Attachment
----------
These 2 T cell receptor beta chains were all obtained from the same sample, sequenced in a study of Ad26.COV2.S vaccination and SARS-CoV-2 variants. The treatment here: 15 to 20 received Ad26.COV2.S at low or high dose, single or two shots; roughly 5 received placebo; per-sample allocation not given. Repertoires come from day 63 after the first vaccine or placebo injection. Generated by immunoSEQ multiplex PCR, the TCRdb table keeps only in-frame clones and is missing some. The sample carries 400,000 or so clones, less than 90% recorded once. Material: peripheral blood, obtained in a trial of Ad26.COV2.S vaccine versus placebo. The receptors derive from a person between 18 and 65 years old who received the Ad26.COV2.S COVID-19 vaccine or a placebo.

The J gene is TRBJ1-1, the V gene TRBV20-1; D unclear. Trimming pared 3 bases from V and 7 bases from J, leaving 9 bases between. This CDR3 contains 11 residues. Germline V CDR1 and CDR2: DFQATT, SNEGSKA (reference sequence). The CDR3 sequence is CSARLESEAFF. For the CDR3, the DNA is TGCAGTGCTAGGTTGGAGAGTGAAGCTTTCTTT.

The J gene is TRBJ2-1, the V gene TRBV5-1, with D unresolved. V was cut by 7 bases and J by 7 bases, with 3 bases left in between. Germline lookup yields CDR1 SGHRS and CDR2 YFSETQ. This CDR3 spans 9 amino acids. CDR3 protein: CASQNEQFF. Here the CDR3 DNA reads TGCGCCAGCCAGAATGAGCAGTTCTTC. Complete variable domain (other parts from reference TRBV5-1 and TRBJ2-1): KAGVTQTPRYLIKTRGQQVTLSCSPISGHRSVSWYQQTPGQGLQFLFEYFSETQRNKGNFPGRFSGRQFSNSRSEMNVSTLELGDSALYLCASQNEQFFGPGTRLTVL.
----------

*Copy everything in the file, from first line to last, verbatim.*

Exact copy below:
These 2 T cell receptor beta chains were all obtained from the same sample, sequenced in a study of Ad26.COV2.S vaccination and SARS-CoV-2 variants. The treatment here: 15 to 20 received Ad26.COV2.S at low or high dose, single or two shots; roughly 5 received placebo; per-sample allocation not given. Repertoires come from day 63 after the first vaccine or placebo injection. Generated by immunoSEQ multiplex PCR, the TCRdb table keeps only in-frame clones and is missing some. The sample carries 400,000 or so clones, less than 90% recorded once. Material: peripheral blood, obtained in a trial of Ad26.COV2.S vaccine versus placebo. The receptors derive from a person between 18 and 65 years old who received the Ad26.COV2.S COVID-19 vaccine or a placebo.

The J gene is TRBJ1-1, the V gene TRBV20-1; D unclear. Trimming pared 3 bases from V and 7 bases from J, leaving 9 bases between. This CDR3 contains 11 residues. Germline V CDR1 and CDR2: DFQATT, SNEGSKA (reference sequence). The CDR3 sequence is CSARLESEAFF. For the CDR3, the DNA is TGCAGTGCTAGGTTGGAGAGTGAAGCTTTCTTT.

The J gene is TRBJ2-1, the V gene TRBV5-1, with D unresolved. V was cut by 7 bases and J by 7 bases, with 3 bases left in between. Germline lookup yields CDR1 SGHRS and CDR2 YFSETQ. This CDR3 spans 9 amino acids. CDR3 protein: CASQNEQFF. Here the CDR3 DNA reads TGCGCCAGCCAGAATGAGCAGTTCTTC. Complete variable domain (other parts from reference TRBV5-1 and TRBJ2-1): KAGVTQTPRYLIKTRGQQVTLSCSPISGHRSVSWYQQTPGQGLQFLFEYFSETQRNKGNFPGRFSGRQFSNSRSEMNVSTLELGDSALYLCASQNEQFFGPGTRLTVL.